Nesson argues that the Digital Theft Deterrence and Copyright Damages Improvement Act of 1999 is unconstitutional because it effectively lets a private group – the Recording Industry Association of America, or RIAA – carry out civil enforcement of a criminal law. He also says the music industry group abused the legal process by brandishing the prospects of lengthy and costly lawsuits in an effort to intimidate people into settling cases out of court.Go Charlie!
Nesson, the founder of Harvard's Berkman Center for Internet and Society, said in an interview that his goal is to "turn the courts away from allowing themselves to be used like a low-grade collection agency."
Nesson is best known for defending the man who leaked the Pentagon Papers and for consulting on the case against chemical companies that was depicted in the film "A Civil Action." His challenge against the music labels, made in U.S. District Court in Boston, is one of the most determined attempts to derail the industry's flurry of litigation.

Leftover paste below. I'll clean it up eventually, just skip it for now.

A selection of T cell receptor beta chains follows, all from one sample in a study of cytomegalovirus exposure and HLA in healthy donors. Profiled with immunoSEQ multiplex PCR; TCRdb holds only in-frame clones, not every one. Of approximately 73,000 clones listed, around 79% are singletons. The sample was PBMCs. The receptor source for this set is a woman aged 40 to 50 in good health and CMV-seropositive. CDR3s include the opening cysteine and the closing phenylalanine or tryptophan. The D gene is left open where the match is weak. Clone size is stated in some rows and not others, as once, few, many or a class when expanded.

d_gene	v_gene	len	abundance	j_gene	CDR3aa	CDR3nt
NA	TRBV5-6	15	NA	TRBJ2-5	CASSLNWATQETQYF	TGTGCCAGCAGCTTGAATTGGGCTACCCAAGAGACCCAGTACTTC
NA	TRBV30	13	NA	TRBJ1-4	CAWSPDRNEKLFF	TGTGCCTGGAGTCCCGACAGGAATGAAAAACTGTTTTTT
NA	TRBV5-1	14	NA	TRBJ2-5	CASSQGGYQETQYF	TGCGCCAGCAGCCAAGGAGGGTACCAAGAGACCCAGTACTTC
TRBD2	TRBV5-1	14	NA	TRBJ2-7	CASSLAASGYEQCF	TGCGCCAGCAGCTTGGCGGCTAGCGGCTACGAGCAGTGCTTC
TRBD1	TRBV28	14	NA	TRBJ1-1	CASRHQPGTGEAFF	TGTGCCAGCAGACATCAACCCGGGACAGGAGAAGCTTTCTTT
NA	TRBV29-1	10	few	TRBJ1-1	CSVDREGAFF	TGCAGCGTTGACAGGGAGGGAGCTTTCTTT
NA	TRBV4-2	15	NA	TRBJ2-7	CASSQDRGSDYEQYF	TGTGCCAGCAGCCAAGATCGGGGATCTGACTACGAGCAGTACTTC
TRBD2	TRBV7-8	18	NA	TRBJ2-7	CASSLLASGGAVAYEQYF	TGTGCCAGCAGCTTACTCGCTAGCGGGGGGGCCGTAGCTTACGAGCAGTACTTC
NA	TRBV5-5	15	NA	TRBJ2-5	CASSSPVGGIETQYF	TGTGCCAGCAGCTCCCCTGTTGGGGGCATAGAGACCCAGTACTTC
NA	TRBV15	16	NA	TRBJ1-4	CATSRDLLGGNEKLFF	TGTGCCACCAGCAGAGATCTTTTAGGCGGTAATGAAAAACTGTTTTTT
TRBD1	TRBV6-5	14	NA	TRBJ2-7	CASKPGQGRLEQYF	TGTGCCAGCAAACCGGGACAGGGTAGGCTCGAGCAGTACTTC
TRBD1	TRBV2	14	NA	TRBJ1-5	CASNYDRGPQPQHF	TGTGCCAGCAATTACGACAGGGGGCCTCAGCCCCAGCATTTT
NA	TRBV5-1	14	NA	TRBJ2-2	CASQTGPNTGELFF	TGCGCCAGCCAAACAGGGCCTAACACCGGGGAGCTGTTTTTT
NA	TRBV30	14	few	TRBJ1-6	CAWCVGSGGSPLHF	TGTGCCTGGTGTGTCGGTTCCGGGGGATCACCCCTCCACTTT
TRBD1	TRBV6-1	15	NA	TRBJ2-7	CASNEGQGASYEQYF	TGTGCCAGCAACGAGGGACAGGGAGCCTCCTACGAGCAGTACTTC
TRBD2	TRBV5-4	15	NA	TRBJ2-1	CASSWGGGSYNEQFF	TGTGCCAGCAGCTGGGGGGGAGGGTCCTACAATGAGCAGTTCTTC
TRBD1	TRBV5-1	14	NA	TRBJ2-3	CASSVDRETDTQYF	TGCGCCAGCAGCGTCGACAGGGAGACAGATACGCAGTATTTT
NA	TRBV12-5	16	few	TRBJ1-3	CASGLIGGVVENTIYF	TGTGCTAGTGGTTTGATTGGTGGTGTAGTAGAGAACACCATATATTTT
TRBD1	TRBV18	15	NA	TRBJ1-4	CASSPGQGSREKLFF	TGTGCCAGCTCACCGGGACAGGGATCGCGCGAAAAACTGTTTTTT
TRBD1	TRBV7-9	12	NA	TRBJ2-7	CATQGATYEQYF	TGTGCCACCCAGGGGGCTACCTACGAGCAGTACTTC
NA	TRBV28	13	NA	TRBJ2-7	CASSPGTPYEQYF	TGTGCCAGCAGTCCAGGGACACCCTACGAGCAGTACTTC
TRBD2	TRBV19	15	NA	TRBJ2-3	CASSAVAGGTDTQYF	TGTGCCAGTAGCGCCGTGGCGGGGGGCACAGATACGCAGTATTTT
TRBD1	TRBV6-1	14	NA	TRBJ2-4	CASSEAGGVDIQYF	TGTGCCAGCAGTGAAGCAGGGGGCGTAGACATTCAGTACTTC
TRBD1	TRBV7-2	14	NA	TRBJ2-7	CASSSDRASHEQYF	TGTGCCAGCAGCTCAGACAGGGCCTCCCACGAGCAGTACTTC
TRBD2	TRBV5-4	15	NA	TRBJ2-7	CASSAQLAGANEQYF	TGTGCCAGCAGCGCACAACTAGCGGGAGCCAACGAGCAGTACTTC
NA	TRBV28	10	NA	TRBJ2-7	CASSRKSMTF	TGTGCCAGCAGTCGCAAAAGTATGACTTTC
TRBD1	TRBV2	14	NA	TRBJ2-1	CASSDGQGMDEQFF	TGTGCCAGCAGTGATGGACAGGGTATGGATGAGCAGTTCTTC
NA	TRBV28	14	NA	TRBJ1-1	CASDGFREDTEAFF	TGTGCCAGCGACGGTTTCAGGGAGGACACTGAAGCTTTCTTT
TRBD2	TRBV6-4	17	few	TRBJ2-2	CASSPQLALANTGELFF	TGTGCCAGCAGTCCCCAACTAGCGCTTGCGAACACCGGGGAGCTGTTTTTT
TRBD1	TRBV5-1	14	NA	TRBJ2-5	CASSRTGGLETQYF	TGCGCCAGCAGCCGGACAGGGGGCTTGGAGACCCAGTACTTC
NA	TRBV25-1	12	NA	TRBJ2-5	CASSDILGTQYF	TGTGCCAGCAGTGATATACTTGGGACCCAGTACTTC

Law professor fires back at song-swapping lawsuits (Thanks, Michaelann and everyone else who sent this in!)
I write books. My latest is a YA science fiction novel called Homeland (it's the sequel to Little Brother). More books: Rapture of the Nerds (a novel, with Charlie Stross); With a Little Help (short stories); and The Great Big Beautiful Tomorrow (novella and nonfic). I speak all over the place and I tweet and tumble, too.